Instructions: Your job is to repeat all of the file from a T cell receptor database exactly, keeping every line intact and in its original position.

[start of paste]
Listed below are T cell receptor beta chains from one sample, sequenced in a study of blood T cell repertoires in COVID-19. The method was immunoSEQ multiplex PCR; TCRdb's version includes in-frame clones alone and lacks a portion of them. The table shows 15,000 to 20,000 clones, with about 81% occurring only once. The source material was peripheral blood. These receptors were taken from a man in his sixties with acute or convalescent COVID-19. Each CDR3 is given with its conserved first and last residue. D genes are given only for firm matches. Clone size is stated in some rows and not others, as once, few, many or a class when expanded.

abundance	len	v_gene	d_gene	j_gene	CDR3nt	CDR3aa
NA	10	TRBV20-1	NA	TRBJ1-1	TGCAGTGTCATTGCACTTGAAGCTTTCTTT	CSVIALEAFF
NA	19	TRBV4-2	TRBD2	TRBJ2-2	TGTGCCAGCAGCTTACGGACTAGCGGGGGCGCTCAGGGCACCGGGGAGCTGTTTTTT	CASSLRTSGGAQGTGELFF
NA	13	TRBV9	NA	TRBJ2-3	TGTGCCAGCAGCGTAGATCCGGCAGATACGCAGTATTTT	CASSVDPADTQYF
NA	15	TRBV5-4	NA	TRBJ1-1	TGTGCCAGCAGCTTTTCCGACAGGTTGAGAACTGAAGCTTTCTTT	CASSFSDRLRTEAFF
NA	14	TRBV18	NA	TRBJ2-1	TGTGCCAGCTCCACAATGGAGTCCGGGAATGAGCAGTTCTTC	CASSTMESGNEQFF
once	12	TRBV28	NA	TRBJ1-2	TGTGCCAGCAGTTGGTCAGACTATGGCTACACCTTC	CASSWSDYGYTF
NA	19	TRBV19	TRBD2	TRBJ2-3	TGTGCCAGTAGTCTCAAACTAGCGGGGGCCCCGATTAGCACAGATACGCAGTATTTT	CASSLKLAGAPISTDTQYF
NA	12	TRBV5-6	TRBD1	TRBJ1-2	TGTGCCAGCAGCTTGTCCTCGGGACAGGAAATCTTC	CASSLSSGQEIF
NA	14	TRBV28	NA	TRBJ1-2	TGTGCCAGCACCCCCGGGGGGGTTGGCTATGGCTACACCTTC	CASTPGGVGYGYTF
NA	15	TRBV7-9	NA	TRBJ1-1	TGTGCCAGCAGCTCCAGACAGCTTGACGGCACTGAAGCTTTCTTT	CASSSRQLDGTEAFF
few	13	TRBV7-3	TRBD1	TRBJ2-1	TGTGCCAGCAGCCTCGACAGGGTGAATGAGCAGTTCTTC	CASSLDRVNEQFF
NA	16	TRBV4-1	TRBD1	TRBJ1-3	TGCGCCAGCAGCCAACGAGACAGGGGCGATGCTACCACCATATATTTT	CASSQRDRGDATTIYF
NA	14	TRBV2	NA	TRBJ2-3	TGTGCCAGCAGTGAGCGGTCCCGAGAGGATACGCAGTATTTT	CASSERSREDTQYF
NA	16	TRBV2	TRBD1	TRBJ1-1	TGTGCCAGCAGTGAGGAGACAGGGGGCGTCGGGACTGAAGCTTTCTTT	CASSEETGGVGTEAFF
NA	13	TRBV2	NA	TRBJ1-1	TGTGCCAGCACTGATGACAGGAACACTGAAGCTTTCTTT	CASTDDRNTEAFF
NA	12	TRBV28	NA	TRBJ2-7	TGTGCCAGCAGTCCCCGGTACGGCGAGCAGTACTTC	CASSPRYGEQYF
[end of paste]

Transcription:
Listed below are T cell receptor beta chains from one sample, sequenced in a study of blood T cell repertoires in COVID-19. The method was immunoSEQ multiplex PCR; TCRdb's version includes in-frame clones alone and lacks a portion of them. The table shows 15,000 to 20,000 clones, with about 81% occurring only once. The source material was peripheral blood. These receptors were taken from a man in his sixties with acute or convalescent COVID-19. Each CDR3 is given with its conserved first and last residue. D genes are given only for firm matches. Clone size is stated in some rows and not others, as once, few, many or a class when expanded.

abundance	len	v_gene	d_gene	j_gene	CDR3nt	CDR3aa
NA	10	TRBV20-1	NA	TRBJ1-1	TGCAGTGTCATTGCACTTGAAGCTTTCTTT	CSVIALEAFF
NA	19	TRBV4-2	TRBD2	TRBJ2-2	TGTGCCAGCAGCTTACGGACTAGCGGGGGCGCTCAGGGCACCGGGGAGCTGTTTTTT	CASSLRTSGGAQGTGELFF
NA	13	TRBV9	NA	TRBJ2-3	TGTGCCAGCAGCGTAGATCCGGCAGATACGCAGTATTTT	CASSVDPADTQYF
NA	15	TRBV5-4	NA	TRBJ1-1	TGTGCCAGCAGCTTTTCCGACAGGTTGAGAACTGAAGCTTTCTTT	CASSFSDRLRTEAFF
NA	14	TRBV18	NA	TRBJ2-1	TGTGCCAGCTCCACAATGGAGTCCGGGAATGAGCAGTTCTTC	CASSTMESGNEQFF
once	12	TRBV28	NA	TRBJ1-2	TGTGCCAGCAGTTGGTCAGACTATGGCTACACCTTC	CASSWSDYGYTF
NA	19	TRBV19	TRBD2	TRBJ2-3	TGTGCCAGTAGTCTCAAACTAGCGGGGGCCCCGATTAGCACAGATACGCAGTATTTT	CASSLKLAGAPISTDTQYF
NA	12	TRBV5-6	TRBD1	TRBJ1-2	TGTGCCAGCAGCTTGTCCTCGGGACAGGAAATCTTC	CASSLSSGQEIF
NA	14	TRBV28	NA	TRBJ1-2	TGTGCCAGCACCCCCGGGGGGGTTGGCTATGGCTACACCTTC	CASTPGGVGYGYTF
NA	15	TRBV7-9	NA	TRBJ1-1	TGTGCCAGCAGCTCCAGACAGCTTGACGGCACTGAAGCTTTCTTT	CASSSRQLDGTEAFF
few	13	TRBV7-3	TRBD1	TRBJ2-1	TGTGCCAGCAGCCTCGACAGGGTGAATGAGCAGTTCTTC	CASSLDRVNEQFF
NA	16	TRBV4-1	TRBD1	TRBJ1-3	TGCGCCAGCAGCCAACGAGACAGGGGCGATGCTACCACCATATATTTT	CASSQRDRGDATTIYF
NA	14	TRBV2	NA	TRBJ2-3	TGTGCCAGCAGTGAGCGGTCCCGAGAGGATACGCAGTATTTT	CASSERSREDTQYF
NA	16	TRBV2	TRBD1	TRBJ1-1	TGTGCCAGCAGTGAGGAGACAGGGGGCGTCGGGACTGAAGCTTTCTTT	CASSEETGGVGTEAFF
NA	13	TRBV2	NA	TRBJ1-1	TGTGCCAGCACTGATGACAGGAACACTGAAGCTTTCTTT	CASTDDRNTEAFF
NA	12	TRBV28	NA	TRBJ2-7	TGTGCCAGCAGTCCCCGGTACGGCGAGCAGTACTTC	CASSPRYGEQYF